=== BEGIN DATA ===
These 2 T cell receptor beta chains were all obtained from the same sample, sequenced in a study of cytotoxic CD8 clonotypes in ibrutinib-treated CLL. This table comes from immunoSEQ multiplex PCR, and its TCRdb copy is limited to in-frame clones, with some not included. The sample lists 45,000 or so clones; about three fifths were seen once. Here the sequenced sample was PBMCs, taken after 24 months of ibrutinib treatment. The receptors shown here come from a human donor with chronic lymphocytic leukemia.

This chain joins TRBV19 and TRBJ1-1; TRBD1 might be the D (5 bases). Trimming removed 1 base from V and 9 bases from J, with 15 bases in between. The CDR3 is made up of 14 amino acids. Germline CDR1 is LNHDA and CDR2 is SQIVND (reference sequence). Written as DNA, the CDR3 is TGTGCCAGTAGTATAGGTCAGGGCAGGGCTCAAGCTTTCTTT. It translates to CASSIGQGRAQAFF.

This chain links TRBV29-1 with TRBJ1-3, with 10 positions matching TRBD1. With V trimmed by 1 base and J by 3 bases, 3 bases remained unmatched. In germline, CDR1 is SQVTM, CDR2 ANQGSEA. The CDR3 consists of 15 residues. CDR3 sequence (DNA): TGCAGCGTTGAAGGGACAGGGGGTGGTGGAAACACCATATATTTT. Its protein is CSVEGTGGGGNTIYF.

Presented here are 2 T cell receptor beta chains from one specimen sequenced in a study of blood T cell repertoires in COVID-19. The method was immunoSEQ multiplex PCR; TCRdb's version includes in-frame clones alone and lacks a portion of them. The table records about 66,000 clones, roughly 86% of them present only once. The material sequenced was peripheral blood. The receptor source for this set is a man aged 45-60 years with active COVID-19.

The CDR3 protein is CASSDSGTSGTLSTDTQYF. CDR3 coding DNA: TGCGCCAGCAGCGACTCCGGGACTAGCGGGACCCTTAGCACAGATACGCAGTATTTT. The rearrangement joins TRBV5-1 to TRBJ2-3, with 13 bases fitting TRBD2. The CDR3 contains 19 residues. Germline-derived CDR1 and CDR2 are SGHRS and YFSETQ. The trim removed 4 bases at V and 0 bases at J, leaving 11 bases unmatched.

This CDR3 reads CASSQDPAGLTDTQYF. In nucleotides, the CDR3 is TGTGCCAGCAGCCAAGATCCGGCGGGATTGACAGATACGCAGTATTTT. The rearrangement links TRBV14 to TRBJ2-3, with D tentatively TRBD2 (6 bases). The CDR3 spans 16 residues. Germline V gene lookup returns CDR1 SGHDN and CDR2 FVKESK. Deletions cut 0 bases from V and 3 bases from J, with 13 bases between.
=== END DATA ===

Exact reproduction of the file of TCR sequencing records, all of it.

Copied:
These 2 T cell receptor beta chains were all obtained from the same sample, sequenced in a study of cytotoxic CD8 clonotypes in ibrutinib-treated CLL. This table comes from immunoSEQ multiplex PCR, and its TCRdb copy is limited to in-frame clones, with some not included. The sample lists 45,000 or so clones; about three fifths were seen once. Here the sequenced sample was PBMCs, taken after 24 months of ibrutinib treatment. The receptors shown here come from a human donor with chronic lymphocytic leukemia.

This chain joins TRBV19 and TRBJ1-1; TRBD1 might be the D (5 bases). Trimming removed 1 base from V and 9 bases from J, with 15 bases in between. The CDR3 is made up of 14 amino acids. Germline CDR1 is LNHDA and CDR2 is SQIVND (reference sequence). Written as DNA, the CDR3 is TGTGCCAGTAGTATAGGTCAGGGCAGGGCTCAAGCTTTCTTT. It translates to CASSIGQGRAQAFF.

This chain links TRBV29-1 with TRBJ1-3, with 10 positions matching TRBD1. With V trimmed by 1 base and J by 3 bases, 3 bases remained unmatched. In germline, CDR1 is SQVTM, CDR2 ANQGSEA. The CDR3 consists of 15 residues. CDR3 sequence (DNA): TGCAGCGTTGAAGGGACAGGGGGTGGTGGAAACACCATATATTTT. Its protein is CSVEGTGGGGNTIYF.

Presented here are 2 T cell receptor beta chains from one specimen sequenced in a study of blood T cell repertoires in COVID-19. The method was immunoSEQ multiplex PCR; TCRdb's version includes in-frame clones alone and lacks a portion of them. The table records about 66,000 clones, roughly 86% of them present only once. The material sequenced was peripheral blood. The receptor source for this set is a man aged 45-60 years with active COVID-19.

The CDR3 protein is CASSDSGTSGTLSTDTQYF. CDR3 coding DNA: TGCGCCAGCAGCGACTCCGGGACTAGCGGGACCCTTAGCACAGATACGCAGTATTTT. The rearrangement joins TRBV5-1 to TRBJ2-3, with 13 bases fitting TRBD2. The CDR3 contains 19 residues. Germline-derived CDR1 and CDR2 are SGHRS and YFSETQ. The trim removed 4 bases at V and 0 bases at J, leaving 11 bases unmatched.

This CDR3 reads CASSQDPAGLTDTQYF. In nucleotides, the CDR3 is TGTGCCAGCAGCCAAGATCCGGCGGGATTGACAGATACGCAGTATTTT. The rearrangement links TRBV14 to TRBJ2-3, with D tentatively TRBD2 (6 bases). The CDR3 spans 16 residues. Germline V gene lookup returns CDR1 SGHDN and CDR2 FVKESK. Deletions cut 0 bases from V and 3 bases from J, with 13 bases between.